We learned how to turn – something that felt totally alien to me. To turn right you lean left. It required brainpower and co-ordination, and as yet another 6-year-old French child whizzed past me, I wondered if I’d ever feel confident to hit a real ski slope. Sure enough, we ended the session with a slow, unsteady green run. It was terrifying but exhilarating. I did it! I’d earned my afternoon of jacuzzi time.
Frustratingly, on day two our lessons were delayed due to bad weather. I’d woken up to the sounds of controlled avalanche explosions, and we were informed that buses were struggling to get from village to village. Winds were high and I spent a good ten minutes struggling not to eat snow! Once back on the slopes it was straight to the green run. Some of the technique was starting to click… but I still couldn’t turn.
At moments like this it’s easy to get a mental block. Your brain is saying, “I can’t do this” or “I don’t want to do this”. My body was uncomfortable in the gear, my feet had pins and needles and I felt heavy. Lying down on the snow seemed more inviting than skiing down it! I was determined not to give up. After a mini-sulk, a few positive words from my group, I got back into the swing of it, and two green runs (and a fall off the ski lift) later I was on my way to enjoy an afternoon of après ski.
So what did I make of my first ski trip?
It surprised me. I really enjoyed it, particularly how structured it was compared to a sun holiday. My provider organised our lessons, ski hire and included two meals a day, plus afternoon tea. I found the lessons challenging but after only 3 hours of tuition in 48 hours, I was starting to get the hang of it. With a few more lessons and a bit more practice, I think I would have improved quickly.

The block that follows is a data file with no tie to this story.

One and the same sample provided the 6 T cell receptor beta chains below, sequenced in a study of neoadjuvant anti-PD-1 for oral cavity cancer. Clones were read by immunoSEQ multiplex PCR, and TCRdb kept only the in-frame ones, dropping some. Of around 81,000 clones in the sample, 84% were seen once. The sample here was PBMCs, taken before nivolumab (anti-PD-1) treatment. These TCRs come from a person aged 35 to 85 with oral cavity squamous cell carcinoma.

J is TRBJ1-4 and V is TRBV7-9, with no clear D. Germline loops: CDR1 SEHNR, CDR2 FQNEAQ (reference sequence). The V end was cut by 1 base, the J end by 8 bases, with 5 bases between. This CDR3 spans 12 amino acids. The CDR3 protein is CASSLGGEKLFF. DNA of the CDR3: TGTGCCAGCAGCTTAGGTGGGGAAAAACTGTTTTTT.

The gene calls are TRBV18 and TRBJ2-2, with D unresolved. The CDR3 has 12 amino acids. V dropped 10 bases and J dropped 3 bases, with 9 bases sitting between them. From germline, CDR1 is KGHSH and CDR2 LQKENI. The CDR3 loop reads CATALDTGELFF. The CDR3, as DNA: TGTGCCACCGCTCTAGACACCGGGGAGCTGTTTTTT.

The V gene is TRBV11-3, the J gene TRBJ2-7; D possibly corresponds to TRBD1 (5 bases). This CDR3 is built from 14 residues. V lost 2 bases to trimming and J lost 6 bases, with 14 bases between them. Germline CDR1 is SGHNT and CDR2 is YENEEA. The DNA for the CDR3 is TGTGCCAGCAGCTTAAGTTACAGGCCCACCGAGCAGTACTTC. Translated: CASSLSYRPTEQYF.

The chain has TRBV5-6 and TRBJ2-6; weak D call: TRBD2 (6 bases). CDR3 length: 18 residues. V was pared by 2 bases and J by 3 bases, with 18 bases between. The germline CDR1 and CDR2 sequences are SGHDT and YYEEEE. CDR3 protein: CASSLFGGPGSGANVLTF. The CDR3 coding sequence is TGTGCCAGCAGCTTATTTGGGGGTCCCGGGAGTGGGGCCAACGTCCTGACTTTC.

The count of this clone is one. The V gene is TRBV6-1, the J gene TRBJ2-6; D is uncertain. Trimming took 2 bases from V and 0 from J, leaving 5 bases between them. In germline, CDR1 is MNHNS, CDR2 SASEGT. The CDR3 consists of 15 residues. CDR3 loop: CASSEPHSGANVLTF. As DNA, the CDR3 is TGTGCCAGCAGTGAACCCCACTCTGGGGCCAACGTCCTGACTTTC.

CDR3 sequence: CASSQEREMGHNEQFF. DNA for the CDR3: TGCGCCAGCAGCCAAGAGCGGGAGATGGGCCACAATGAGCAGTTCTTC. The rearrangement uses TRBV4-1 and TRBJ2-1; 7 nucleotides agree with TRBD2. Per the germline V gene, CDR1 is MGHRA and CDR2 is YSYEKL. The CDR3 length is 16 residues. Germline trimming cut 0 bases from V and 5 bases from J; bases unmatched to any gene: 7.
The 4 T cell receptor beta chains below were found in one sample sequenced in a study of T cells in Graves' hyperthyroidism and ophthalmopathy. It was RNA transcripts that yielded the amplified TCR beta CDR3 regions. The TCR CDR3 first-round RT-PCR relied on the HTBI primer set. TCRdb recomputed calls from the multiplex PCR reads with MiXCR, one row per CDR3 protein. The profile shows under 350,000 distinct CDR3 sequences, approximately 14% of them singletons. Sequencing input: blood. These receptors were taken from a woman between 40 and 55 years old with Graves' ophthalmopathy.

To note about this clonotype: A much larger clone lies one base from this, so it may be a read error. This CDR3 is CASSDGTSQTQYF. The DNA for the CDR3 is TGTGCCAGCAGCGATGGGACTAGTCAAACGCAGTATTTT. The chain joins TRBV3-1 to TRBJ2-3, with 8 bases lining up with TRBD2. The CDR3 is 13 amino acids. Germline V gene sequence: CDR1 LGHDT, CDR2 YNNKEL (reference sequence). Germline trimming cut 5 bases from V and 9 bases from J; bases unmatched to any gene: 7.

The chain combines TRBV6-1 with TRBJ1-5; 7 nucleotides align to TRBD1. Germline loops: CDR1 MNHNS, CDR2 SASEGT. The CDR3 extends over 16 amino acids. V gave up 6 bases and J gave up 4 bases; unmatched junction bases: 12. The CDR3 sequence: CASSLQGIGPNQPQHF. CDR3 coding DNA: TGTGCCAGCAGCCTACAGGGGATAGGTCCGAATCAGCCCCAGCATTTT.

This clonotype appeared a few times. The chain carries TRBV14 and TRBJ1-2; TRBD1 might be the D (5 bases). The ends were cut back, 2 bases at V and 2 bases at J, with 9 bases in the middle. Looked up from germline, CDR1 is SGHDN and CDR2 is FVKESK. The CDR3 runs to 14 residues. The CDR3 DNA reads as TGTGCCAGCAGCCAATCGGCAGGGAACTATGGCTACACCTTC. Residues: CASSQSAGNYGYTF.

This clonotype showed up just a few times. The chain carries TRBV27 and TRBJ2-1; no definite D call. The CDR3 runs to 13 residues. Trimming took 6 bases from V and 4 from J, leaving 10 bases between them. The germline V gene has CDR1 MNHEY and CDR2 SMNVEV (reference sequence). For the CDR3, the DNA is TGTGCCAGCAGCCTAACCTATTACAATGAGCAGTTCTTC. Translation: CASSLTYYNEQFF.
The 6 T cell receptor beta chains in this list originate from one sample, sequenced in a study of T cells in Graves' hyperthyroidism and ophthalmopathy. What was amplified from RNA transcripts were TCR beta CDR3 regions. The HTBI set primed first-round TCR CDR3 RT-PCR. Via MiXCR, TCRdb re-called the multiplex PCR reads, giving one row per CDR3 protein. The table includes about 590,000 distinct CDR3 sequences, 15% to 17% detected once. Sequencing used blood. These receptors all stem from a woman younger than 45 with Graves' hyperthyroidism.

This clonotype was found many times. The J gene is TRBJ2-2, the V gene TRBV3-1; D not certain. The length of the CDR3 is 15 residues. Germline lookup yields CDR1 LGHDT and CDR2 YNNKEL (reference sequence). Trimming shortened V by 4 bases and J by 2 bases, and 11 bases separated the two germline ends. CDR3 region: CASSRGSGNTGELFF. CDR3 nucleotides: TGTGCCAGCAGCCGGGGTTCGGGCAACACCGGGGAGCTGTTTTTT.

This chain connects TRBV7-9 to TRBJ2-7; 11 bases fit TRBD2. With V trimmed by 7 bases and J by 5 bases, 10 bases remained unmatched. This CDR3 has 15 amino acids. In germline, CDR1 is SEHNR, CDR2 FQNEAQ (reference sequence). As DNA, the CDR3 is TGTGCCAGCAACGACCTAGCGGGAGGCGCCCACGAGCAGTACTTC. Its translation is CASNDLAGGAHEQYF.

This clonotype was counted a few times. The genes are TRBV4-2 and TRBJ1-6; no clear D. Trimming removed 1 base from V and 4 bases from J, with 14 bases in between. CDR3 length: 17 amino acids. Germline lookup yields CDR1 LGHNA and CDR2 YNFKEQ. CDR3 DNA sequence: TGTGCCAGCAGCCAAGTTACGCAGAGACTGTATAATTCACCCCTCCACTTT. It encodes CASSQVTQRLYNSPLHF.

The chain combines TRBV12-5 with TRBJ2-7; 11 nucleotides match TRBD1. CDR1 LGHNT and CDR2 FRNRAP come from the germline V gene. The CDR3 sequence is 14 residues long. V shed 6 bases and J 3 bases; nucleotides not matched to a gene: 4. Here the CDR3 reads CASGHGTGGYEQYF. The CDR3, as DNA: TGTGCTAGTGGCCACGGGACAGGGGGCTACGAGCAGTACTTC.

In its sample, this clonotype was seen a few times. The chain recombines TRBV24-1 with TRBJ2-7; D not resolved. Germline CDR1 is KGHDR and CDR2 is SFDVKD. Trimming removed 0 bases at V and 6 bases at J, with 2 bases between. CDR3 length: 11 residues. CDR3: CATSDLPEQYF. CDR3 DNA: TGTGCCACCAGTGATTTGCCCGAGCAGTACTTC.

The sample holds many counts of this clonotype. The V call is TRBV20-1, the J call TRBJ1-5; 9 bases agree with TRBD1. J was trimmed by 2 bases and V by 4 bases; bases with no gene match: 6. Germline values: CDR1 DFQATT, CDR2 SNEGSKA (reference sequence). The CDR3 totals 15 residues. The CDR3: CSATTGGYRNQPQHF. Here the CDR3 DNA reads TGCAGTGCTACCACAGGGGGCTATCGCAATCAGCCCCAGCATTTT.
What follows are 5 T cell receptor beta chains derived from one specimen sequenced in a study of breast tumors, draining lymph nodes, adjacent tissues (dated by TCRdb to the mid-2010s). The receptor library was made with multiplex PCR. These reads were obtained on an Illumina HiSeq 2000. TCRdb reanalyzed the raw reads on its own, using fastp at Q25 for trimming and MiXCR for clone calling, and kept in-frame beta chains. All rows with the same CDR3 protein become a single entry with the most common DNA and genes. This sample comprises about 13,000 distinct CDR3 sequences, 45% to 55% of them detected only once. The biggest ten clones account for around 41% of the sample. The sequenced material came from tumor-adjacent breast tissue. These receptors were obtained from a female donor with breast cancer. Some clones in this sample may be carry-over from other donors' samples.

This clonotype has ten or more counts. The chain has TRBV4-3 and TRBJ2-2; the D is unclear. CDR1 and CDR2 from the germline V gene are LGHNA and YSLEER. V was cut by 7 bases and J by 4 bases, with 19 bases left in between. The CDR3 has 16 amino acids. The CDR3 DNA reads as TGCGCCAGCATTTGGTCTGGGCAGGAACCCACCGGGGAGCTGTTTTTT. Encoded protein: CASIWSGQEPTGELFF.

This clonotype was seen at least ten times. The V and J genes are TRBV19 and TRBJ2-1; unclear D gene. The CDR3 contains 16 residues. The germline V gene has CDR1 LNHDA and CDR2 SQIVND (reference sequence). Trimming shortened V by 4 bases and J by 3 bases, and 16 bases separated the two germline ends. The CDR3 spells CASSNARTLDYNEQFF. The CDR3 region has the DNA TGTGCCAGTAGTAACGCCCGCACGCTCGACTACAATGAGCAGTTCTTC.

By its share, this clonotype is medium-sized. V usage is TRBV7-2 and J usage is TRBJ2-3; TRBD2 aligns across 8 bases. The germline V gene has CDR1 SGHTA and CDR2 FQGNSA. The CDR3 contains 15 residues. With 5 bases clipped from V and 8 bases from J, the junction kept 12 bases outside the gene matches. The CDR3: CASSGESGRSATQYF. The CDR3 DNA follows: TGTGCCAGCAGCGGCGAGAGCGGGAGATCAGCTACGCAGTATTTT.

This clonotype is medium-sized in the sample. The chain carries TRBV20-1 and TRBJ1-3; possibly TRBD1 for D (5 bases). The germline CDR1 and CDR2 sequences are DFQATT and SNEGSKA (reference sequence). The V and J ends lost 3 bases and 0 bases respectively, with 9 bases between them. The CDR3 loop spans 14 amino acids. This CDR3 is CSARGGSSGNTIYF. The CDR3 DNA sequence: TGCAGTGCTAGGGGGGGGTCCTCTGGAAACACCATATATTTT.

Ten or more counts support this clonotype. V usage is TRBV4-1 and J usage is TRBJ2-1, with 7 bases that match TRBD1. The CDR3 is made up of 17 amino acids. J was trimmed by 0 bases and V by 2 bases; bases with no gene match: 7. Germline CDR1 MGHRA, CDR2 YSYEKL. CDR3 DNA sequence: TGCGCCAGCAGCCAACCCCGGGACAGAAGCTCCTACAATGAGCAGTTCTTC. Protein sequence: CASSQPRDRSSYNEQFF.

Along with the refreshing exercise I loved the other elements – good hearty meals (tartiflette and the salted caramel brownies were big winners), the spa, and of course the après ski. Three hours of socialising, drinking and dancing – all before dinner! What a great lifestyle! When you realise that your morning ski session burns around 2000 calories, it’s pretty much a free pass to eat and drink what you like!
Is 30 too old to take to the slopes for the first time?
No, definitely not. While you are more cautious, if you fall once you’ll realise it’s not particularly painful. You just dust yourself off and start again. There are beginner classes tailored to adults, and I think if I went back, I’d be tempted to try one of the special beginners weeks, so as to meet lots of people at the same level.
I’d always heard skiing was pricey, but looking at the prices for a week, it was similar to a week in the sun – just over £500 including flights, transfers, accommodation, breakfast, afternoon tea and dinner with wine. With the addition of ski hire and lift passes you’d be looking to spend around £700.
I’m definitely more of a sunshine addict than a snow bunny, but I’d be keen to take to the slopes again in the future!